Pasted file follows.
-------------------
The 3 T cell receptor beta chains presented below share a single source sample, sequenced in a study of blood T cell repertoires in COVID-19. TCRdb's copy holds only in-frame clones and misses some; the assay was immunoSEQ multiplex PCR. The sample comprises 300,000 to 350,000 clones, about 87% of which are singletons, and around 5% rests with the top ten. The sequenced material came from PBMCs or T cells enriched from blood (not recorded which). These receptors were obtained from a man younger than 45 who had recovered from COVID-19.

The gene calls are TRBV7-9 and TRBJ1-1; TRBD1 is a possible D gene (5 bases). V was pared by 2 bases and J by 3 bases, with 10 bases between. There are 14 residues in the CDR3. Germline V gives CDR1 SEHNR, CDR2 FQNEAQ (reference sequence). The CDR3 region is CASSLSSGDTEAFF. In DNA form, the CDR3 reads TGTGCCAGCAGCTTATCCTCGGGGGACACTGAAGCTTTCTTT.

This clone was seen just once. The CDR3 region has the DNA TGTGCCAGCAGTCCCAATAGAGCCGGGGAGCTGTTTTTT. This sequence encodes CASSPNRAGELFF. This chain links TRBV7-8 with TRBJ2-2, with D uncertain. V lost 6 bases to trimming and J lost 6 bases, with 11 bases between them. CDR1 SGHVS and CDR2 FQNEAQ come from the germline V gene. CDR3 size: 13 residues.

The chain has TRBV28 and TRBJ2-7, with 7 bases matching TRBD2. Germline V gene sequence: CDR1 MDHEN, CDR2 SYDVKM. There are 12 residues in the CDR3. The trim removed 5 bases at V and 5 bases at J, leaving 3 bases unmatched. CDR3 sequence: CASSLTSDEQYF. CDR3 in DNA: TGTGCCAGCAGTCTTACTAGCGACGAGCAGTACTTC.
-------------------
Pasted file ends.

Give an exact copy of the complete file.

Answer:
The 3 T cell receptor beta chains presented below share a single source sample, sequenced in a study of blood T cell repertoires in COVID-19. TCRdb's copy holds only in-frame clones and misses some; the assay was immunoSEQ multiplex PCR. The sample comprises 300,000 to 350,000 clones, about 87% of which are singletons, and around 5% rests with the top ten. The sequenced material came from PBMCs or T cells enriched from blood (not recorded which). These receptors were obtained from a man younger than 45 who had recovered from COVID-19.

The gene calls are TRBV7-9 and TRBJ1-1; TRBD1 is a possible D gene (5 bases). V was pared by 2 bases and J by 3 bases, with 10 bases between. There are 14 residues in the CDR3. Germline V gives CDR1 SEHNR, CDR2 FQNEAQ (reference sequence). The CDR3 region is CASSLSSGDTEAFF. In DNA form, the CDR3 reads TGTGCCAGCAGCTTATCCTCGGGGGACACTGAAGCTTTCTTT.

This clone was seen just once. The CDR3 region has the DNA TGTGCCAGCAGTCCCAATAGAGCCGGGGAGCTGTTTTTT. This sequence encodes CASSPNRAGELFF. This chain links TRBV7-8 with TRBJ2-2, with D uncertain. V lost 6 bases to trimming and J lost 6 bases, with 11 bases between them. CDR1 SGHVS and CDR2 FQNEAQ come from the germline V gene. CDR3 size: 13 residues.

The chain has TRBV28 and TRBJ2-7, with 7 bases matching TRBD2. Germline V gene sequence: CDR1 MDHEN, CDR2 SYDVKM. There are 12 residues in the CDR3. The trim removed 5 bases at V and 5 bases at J, leaving 3 bases unmatched. CDR3 sequence: CASSLTSDEQYF. CDR3 in DNA: TGTGCCAGCAGTCTTACTAGCGACGAGCAGTACTTC.